When EU leaders touch down in the southern Russian city of Rostov-on-Don ahead of next week's EU-Russia summit, their immigration experience is likely to be markedly different from that of the average traveller.
Upon arrival at the functional, white stone international terminal in this South Russian city, visitors are greeted with signs saying "welcome to Rostov-on-Don" in Russian and English. However, if you're not Russian, you're also likely to face lengthy queues to have your visa inspected.
In order to get a visa, you have to go through a time-consuming procedure involving getting an official invitation and possibly handing in a bank statement to prove that you have got enough funds to cover your trip.
Most importantly, this all needs to be set in motion well before the planned travel date.
It is a system so intricate that it sometimes leaves even those who make a living out of it stranded.
It's no wonder that private companies in Rostov-on-Don hope next week's summit will make progress on freeing up the visa system.
The Mauer Group is an auditing and consulting company in Rostov. They advise foreign investors on issues ranging from customs and taxation to immigration.
A few days before we visited, one of its partners from Austria wanted to fly to an important meeting here, at relatively short notice. He had hoped to get an express visa but was told he had to wait 30 days instead - so the negotiations had to be cancelled.
Alexey Miroshnikov, head of the company's international co-operation department, says getting work permits for foreigners is even more difficult than obtaining a visa.
It's a problem that cuts both ways.
"I know Russian businessmen who put off investing abroad because they could not be sure that they would be able to get to their new business relatively easily," says Mr Miroshnikov.
The Mauer Group's office in central Rostov is not far from the Hotel Don Plaza, a modernist high-rise where the EU and Russian leaders are meeting from 31 May to 1 June.
EU-Russian relations have not been easy in recent years, but now it seems both sides are ready to move on.
There's hope that the summit may produce agreement on a road map towards visa liberalisation - a matter that was first raised by then Russian President Vladimir Putin in 2002.
"It would be incredibly symbolic if both sides said that they want to move towards visa-free travel," says Andrew Cranston, senior partner at the audit company KPMG Russia in Moscow, which also has an office in Rostov-on-Don.
"When it comes to improving the investment climate in Russia, most companies list three main concerns: bureaucracy, corruption in parts of the economy - and the ability to move people around."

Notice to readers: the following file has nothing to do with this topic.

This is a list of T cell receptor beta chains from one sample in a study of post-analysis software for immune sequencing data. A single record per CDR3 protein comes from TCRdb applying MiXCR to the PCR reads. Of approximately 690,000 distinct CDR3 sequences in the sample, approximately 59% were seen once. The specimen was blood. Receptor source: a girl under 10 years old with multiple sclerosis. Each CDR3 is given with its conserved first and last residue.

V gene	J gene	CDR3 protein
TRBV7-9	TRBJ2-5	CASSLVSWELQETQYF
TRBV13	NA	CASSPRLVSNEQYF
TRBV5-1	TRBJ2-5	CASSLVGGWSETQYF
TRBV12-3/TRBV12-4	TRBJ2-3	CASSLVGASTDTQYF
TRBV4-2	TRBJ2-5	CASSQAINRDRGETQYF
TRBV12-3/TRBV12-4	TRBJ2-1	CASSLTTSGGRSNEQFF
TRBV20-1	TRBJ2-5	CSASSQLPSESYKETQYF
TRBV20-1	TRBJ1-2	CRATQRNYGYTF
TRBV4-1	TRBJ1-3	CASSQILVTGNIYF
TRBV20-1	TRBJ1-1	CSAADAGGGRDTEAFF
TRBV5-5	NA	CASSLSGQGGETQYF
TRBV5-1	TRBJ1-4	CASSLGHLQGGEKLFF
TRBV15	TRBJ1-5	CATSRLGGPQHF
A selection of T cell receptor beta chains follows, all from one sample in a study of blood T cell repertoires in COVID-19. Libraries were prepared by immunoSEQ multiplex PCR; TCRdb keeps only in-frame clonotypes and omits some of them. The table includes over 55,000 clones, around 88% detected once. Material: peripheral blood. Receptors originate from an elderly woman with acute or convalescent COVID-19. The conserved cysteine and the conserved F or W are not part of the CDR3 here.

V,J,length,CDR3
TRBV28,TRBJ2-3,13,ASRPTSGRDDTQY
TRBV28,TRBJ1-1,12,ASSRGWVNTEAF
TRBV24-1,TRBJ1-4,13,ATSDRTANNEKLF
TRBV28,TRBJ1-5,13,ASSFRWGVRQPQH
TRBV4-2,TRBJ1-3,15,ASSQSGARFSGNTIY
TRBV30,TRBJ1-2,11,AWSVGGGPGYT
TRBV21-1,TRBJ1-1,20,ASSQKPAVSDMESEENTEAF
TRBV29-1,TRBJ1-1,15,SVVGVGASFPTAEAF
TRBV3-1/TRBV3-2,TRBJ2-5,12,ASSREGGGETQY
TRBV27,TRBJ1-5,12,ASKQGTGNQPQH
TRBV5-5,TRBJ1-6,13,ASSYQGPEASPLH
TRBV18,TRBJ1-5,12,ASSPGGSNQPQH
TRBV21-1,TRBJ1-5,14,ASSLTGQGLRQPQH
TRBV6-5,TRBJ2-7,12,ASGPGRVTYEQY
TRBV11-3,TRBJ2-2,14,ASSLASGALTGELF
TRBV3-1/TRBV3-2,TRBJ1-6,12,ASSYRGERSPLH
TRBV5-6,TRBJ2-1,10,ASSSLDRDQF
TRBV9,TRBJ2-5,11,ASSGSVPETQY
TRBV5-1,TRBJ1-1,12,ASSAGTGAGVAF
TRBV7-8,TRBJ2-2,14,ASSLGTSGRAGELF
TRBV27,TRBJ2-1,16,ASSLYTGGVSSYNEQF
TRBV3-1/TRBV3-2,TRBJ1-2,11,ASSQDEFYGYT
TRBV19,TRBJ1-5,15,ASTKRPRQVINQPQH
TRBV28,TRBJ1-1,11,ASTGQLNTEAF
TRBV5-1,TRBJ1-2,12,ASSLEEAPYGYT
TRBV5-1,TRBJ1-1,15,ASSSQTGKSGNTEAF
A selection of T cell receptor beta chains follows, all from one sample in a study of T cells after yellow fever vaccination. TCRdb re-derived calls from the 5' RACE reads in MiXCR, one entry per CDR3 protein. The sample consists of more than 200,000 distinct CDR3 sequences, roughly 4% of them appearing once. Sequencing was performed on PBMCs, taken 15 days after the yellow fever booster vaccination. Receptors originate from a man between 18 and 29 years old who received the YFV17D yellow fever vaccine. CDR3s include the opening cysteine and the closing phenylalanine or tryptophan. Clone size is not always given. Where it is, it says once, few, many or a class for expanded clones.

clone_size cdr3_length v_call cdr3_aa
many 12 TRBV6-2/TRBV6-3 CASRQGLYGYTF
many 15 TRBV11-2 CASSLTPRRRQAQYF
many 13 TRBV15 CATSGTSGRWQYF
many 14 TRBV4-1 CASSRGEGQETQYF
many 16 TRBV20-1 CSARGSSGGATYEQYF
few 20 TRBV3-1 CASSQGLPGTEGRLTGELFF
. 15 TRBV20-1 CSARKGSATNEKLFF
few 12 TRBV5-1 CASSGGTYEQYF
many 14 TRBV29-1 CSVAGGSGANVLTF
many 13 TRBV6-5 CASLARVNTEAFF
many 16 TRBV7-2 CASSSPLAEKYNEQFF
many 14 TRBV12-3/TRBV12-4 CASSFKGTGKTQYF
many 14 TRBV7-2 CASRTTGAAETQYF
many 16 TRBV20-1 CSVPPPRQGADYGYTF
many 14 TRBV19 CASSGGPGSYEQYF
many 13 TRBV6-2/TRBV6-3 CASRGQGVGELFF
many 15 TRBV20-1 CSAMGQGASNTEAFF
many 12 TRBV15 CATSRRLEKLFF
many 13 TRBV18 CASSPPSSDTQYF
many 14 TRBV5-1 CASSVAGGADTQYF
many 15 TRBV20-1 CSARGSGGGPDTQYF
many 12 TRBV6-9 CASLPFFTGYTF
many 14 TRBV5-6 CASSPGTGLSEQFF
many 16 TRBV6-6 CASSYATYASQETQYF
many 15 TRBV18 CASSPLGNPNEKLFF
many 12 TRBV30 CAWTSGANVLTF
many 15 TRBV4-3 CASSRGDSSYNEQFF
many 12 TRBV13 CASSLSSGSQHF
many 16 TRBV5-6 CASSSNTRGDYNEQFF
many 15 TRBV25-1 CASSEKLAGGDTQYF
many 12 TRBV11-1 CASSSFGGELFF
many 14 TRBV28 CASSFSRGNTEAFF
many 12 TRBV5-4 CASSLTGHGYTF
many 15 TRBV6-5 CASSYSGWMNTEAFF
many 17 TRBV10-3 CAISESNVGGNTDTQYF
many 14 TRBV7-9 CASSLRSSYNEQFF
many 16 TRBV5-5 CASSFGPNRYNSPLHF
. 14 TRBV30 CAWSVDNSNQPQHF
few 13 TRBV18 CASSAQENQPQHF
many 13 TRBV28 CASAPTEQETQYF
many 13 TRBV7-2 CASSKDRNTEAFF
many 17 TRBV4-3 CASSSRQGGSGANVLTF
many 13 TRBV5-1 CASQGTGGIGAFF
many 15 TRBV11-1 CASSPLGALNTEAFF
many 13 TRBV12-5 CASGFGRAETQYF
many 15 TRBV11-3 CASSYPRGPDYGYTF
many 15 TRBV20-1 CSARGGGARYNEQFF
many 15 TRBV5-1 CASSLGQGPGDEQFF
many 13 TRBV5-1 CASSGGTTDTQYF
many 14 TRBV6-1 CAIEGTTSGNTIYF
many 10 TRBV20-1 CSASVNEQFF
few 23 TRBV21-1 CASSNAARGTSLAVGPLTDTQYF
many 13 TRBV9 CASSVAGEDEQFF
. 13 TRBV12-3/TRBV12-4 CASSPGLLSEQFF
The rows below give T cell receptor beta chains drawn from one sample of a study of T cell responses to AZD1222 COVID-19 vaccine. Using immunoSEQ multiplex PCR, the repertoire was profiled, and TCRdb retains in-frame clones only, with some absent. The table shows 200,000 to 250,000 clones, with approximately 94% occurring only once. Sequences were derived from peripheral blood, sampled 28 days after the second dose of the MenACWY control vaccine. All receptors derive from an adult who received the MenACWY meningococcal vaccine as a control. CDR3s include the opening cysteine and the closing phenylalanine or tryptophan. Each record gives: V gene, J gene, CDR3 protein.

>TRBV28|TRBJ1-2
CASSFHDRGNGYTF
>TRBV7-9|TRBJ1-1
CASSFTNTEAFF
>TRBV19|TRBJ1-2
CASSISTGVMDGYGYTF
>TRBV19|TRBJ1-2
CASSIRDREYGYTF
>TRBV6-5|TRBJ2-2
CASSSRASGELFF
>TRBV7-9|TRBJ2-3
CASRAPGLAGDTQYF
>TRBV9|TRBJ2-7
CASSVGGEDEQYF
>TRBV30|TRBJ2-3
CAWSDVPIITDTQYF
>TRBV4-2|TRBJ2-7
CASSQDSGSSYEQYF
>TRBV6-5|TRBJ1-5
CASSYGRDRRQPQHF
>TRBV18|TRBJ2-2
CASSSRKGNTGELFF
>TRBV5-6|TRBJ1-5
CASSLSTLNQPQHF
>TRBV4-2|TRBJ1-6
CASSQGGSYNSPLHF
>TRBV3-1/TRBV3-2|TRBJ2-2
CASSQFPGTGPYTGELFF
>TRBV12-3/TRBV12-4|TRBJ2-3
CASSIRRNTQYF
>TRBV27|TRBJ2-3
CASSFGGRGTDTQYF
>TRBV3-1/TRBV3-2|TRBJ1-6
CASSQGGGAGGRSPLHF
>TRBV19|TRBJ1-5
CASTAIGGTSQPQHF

A better investment climate will be crucial if Russia wants to attract more European companies as part of its drive to diversify the economy.
Oleg Landin, marketing director of Rostselmash, Russia's biggest producer of combine harvesters, says that his company is already working with European companies and suppliers.
Founded some 80 years ago, Rostselmash, spread over 800,000 square metres, is so huge that the locals call it a city within the city.
Its harvesting machines were used across the Soviet Union, but the past few years have been tough.
Since the end of the Soviet Union, production has fallen from 80,000 a year to 6,000-7,000 and the number of workers has dropped from 120,000 to 12,000.
In 2000, the state sold the company to a private holding in Moscow.
During the recent financial crisis demand for agricultural machines fell sharply and the company had to lower its prices.
If there is one thing Mr Landin would wish for from the politicians, it is equality for producers.
"We are ready to compete with any producer from any country," he says.
Mr Landin claims that some European countries supported customers with special funds if they bought EU-made equipment during the financial crisis.
But Rostselmash itself received help from the Russian state at the height of the crisis in 2009, when the government gave 25bn roubles ($808m, £558m) to Rosagroleasing, a state company that leases out agricultural equipment, and slapped heavy import tariffs on agricultural equipment from outside Russia - at the expense of foreign competitors.
So there are still many issues to solve on the way towards any closer economic partnership between Europe and Russia.
"Modernising Russia's economy is a long journey," says KPMG's Andrew Cranston.
"And you have to look at it as a journey."
For more about business in Rostov-on-Don and the Russian economy watch Russia Business Report on BBC World News this weekend: on Saturday, 29 May at 0430 GMT and 1730 GMT and on Sunday, 30 May at 1030 GMT and 2330 GMT.